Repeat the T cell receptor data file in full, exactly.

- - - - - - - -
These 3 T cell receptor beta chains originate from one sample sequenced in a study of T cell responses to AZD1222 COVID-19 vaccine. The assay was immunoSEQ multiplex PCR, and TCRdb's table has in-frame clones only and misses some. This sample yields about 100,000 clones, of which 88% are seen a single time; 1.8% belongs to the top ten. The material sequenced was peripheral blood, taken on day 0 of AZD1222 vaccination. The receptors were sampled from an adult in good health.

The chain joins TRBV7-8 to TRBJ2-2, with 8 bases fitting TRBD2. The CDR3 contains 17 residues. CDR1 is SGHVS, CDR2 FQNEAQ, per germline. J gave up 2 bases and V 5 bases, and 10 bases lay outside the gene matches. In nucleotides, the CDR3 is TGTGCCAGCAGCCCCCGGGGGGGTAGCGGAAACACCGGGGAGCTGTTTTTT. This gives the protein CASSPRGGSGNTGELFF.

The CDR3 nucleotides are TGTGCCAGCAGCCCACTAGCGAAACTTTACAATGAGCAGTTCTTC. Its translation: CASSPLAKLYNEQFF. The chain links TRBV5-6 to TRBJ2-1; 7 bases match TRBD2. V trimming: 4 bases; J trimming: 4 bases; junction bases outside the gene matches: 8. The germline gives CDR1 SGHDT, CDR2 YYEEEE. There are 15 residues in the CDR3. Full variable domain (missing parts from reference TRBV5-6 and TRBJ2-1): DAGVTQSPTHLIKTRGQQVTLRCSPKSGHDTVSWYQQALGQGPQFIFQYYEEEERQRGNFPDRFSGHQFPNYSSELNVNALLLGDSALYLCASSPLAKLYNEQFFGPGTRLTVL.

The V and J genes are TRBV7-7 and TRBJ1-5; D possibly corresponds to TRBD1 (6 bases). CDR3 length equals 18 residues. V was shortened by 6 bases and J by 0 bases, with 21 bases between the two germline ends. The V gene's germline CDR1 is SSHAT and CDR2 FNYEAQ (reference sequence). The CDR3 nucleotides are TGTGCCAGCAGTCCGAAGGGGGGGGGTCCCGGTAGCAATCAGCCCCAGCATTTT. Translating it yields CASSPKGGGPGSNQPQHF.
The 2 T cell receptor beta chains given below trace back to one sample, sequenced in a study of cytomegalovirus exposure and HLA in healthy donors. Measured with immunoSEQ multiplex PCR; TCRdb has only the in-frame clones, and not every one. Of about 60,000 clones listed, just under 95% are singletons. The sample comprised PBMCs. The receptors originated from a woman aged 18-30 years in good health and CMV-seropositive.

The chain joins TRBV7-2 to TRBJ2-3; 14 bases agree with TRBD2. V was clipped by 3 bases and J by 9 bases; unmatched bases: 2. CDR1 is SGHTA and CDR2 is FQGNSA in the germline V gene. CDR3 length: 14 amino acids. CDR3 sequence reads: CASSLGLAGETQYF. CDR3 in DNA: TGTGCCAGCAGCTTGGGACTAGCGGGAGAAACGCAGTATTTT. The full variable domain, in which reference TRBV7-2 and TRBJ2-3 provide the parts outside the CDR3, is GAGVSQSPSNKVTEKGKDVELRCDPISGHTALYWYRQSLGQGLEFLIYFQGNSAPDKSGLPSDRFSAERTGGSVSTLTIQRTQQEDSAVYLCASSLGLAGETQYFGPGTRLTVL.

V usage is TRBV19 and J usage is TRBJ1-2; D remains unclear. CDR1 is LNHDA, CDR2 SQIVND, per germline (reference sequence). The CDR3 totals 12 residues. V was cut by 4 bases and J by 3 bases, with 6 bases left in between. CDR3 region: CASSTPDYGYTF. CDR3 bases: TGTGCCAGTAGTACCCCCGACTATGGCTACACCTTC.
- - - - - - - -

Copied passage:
These 3 T cell receptor beta chains originate from one sample sequenced in a study of T cell responses to AZD1222 COVID-19 vaccine. The assay was immunoSEQ multiplex PCR, and TCRdb's table has in-frame clones only and misses some. This sample yields about 100,000 clones, of which 88% are seen a single time; 1.8% belongs to the top ten. The material sequenced was peripheral blood, taken on day 0 of AZD1222 vaccination. The receptors were sampled from an adult in good health.

The chain joins TRBV7-8 to TRBJ2-2, with 8 bases fitting TRBD2. The CDR3 contains 17 residues. CDR1 is SGHVS, CDR2 FQNEAQ, per germline. J gave up 2 bases and V 5 bases, and 10 bases lay outside the gene matches. In nucleotides, the CDR3 is TGTGCCAGCAGCCCCCGGGGGGGTAGCGGAAACACCGGGGAGCTGTTTTTT. This gives the protein CASSPRGGSGNTGELFF.

The CDR3 nucleotides are TGTGCCAGCAGCCCACTAGCGAAACTTTACAATGAGCAGTTCTTC. Its translation: CASSPLAKLYNEQFF. The chain links TRBV5-6 to TRBJ2-1; 7 bases match TRBD2. V trimming: 4 bases; J trimming: 4 bases; junction bases outside the gene matches: 8. The germline gives CDR1 SGHDT, CDR2 YYEEEE. There are 15 residues in the CDR3. Full variable domain (missing parts from reference TRBV5-6 and TRBJ2-1): DAGVTQSPTHLIKTRGQQVTLRCSPKSGHDTVSWYQQALGQGPQFIFQYYEEEERQRGNFPDRFSGHQFPNYSSELNVNALLLGDSALYLCASSPLAKLYNEQFFGPGTRLTVL.

The V and J genes are TRBV7-7 and TRBJ1-5; D possibly corresponds to TRBD1 (6 bases). CDR3 length equals 18 residues. V was shortened by 6 bases and J by 0 bases, with 21 bases between the two germline ends. The V gene's germline CDR1 is SSHAT and CDR2 FNYEAQ (reference sequence). The CDR3 nucleotides are TGTGCCAGCAGTCCGAAGGGGGGGGGTCCCGGTAGCAATCAGCCCCAGCATTTT. Translating it yields CASSPKGGGPGSNQPQHF.
The 2 T cell receptor beta chains given below trace back to one sample, sequenced in a study of cytomegalovirus exposure and HLA in healthy donors. Measured with immunoSEQ multiplex PCR; TCRdb has only the in-frame clones, and not every one. Of about 60,000 clones listed, just under 95% are singletons. The sample comprised PBMCs. The receptors originated from a woman aged 18-30 years in good health and CMV-seropositive.

The chain joins TRBV7-2 to TRBJ2-3; 14 bases agree with TRBD2. V was clipped by 3 bases and J by 9 bases; unmatched bases: 2. CDR1 is SGHTA and CDR2 is FQGNSA in the germline V gene. CDR3 length: 14 amino acids. CDR3 sequence reads: CASSLGLAGETQYF. CDR3 in DNA: TGTGCCAGCAGCTTGGGACTAGCGGGAGAAACGCAGTATTTT. The full variable domain, in which reference TRBV7-2 and TRBJ2-3 provide the parts outside the CDR3, is GAGVSQSPSNKVTEKGKDVELRCDPISGHTALYWYRQSLGQGLEFLIYFQGNSAPDKSGLPSDRFSAERTGGSVSTLTIQRTQQEDSAVYLCASSLGLAGETQYFGPGTRLTVL.

V usage is TRBV19 and J usage is TRBJ1-2; D remains unclear. CDR1 is LNHDA, CDR2 SQIVND, per germline (reference sequence). The CDR3 totals 12 residues. V was cut by 4 bases and J by 3 bases, with 6 bases left in between. CDR3 region: CASSTPDYGYTF. CDR3 bases: TGTGCCAGTAGTACCCCCGACTATGGCTACACCTTC.